SEC Proposes Cybersecurity Disclosure Rule For Public Companies

Continuing its active regulatory agenda, the Securities and Exchange Commission on March 9, 2022, proposed new cybersecurity regulations for reporting public companies. Although couched as a series of “disclosure” requirements, the proposed list of required disclosures can be viewed as a de facto prescription of what public companies must do and say on cybersecurity; that prompted Commissioner Peirce to dissent.

The Proposed Rule would require reporting public companies to promptly disclose “material cybersecurity incidents” and their response, updating those disclosures in regularly-recurring periodic reports. More significantly though, the Proposed Rule sets out a series of required disclosures about registrants’ risk management policies and procedures, strategic view of cybersecurity issues and governance practices around cybersecurity – including the specific, detailed cybersecurity experience or expertise among directors and management.

The Proposing Release cites the SEC’s 2018 Interpretive Release on disclosure of material cybersecurity issues under the rubric of many existing Rules. See Commission Statement and Guidance on Public Company Cybersecurity Disclosures, Release No. 33-10459 (Feb. 26, 2018) No. 33-10459 (Feb. 21, 2018) [83 FR 8166], available here. That lengthy discussion of how existing Rules compel material cybersecurity disclosures begs the question of whether the new, more prescriptive, Rules even are necessary. The Release posits they are, because existing disclosure practices still vary considerably.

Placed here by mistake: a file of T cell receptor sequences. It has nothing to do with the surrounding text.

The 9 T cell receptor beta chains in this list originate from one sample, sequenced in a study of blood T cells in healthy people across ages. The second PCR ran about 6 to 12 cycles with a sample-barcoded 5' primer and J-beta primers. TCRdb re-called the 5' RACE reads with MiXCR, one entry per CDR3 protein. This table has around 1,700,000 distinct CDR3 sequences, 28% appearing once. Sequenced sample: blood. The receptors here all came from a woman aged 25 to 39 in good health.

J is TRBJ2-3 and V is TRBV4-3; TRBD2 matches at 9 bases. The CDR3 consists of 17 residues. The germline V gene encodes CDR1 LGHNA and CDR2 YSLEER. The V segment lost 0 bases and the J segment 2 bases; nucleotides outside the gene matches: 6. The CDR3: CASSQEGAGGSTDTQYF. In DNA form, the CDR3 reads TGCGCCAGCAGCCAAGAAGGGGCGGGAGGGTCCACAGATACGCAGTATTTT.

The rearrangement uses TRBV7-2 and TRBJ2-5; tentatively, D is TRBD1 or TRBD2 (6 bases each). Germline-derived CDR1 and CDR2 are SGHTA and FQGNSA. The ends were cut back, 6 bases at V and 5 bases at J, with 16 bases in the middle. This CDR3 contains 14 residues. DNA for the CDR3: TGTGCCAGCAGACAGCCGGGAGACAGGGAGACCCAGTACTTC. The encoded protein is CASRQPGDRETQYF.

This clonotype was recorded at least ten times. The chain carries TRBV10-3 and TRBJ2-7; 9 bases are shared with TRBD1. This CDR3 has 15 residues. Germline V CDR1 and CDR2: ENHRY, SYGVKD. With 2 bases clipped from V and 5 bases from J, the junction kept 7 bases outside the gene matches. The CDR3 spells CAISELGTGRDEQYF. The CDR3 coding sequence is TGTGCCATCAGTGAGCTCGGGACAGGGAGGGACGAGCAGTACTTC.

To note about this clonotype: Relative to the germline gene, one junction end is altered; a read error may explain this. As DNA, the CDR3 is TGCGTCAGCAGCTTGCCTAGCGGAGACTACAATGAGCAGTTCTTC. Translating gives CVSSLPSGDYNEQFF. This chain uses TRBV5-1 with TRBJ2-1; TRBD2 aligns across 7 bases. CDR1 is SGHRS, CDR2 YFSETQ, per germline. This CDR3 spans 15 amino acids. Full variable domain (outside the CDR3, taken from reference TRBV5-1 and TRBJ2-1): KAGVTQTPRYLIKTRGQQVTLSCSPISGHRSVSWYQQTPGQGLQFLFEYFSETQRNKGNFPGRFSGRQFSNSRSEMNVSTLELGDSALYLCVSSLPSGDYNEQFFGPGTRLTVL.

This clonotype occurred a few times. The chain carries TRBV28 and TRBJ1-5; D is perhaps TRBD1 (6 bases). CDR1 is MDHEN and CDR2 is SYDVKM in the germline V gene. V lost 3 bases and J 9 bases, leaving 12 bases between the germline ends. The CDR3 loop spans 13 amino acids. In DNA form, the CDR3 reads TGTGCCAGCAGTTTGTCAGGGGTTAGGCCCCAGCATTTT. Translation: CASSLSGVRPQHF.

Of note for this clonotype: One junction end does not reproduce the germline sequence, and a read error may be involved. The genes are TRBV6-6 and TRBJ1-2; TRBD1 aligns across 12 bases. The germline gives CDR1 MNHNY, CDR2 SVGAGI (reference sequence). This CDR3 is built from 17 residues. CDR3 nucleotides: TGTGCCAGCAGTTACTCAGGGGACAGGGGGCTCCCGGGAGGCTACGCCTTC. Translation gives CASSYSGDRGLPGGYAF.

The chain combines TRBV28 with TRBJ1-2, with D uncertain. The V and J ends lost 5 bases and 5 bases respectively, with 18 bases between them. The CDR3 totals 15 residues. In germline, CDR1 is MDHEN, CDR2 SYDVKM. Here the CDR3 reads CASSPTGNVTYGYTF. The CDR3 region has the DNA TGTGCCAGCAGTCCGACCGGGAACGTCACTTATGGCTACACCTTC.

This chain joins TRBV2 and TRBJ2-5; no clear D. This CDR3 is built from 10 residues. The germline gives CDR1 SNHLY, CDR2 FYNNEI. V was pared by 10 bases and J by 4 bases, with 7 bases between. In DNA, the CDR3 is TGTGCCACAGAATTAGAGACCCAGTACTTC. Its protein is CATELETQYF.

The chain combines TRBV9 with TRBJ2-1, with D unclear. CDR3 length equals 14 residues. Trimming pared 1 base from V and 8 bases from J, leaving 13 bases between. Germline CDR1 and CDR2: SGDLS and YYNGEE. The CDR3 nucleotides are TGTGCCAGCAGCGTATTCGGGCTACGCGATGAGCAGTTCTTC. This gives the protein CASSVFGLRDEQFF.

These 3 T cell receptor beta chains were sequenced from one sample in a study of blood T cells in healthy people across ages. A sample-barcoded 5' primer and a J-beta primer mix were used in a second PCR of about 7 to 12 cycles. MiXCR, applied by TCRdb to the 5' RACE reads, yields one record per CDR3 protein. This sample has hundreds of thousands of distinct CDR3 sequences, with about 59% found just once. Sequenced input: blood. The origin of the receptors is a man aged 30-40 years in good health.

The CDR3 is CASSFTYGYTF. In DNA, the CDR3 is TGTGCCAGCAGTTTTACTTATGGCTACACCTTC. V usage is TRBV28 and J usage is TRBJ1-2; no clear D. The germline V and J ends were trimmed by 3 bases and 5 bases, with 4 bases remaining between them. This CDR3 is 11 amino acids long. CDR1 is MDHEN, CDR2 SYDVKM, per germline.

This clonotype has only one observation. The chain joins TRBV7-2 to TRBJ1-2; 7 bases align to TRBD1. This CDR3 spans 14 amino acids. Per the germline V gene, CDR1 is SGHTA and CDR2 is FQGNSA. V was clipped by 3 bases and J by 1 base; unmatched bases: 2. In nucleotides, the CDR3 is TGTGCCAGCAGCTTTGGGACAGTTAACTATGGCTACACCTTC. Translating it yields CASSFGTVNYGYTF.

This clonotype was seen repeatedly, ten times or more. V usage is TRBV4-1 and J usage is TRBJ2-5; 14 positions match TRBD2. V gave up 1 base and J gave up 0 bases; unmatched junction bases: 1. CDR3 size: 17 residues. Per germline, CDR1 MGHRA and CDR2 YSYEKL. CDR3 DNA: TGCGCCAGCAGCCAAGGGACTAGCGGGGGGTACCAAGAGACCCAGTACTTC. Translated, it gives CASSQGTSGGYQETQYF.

The Proposal broadly mirrors the Commission’s action last month proposing a similar rule for advisers and investment companies. I discussed that proposal here.

Commissioner Peirce dissented, as she did to the Adviser Cybersecurity Rule Proposal. Her main concerns were that the Proposed Rule:

  • Micromanaged Board and Management composition and actions on cybersecurity;
  • Was unduly prescriptive by an agency not well suited to address cybersecurity; and,
  • Was unnecessary in light of the 2018 Guidance.

Her dissenting statement may be found here.

The Proposing Release, Rel. No. 33-11038, File S&-09-22 is here. Comments are due May 9.

Thomas K. Potter, III ( is a partner in the Securities Litigation Practice Group at Burr & Forman LLP. Tom is licensed in Tennessee, Texas, and Louisiana. He has over 35 years of experience representing financial institutions in litigation, regulatory, and compliance matters.

Posted in: Cyber Security, SEC
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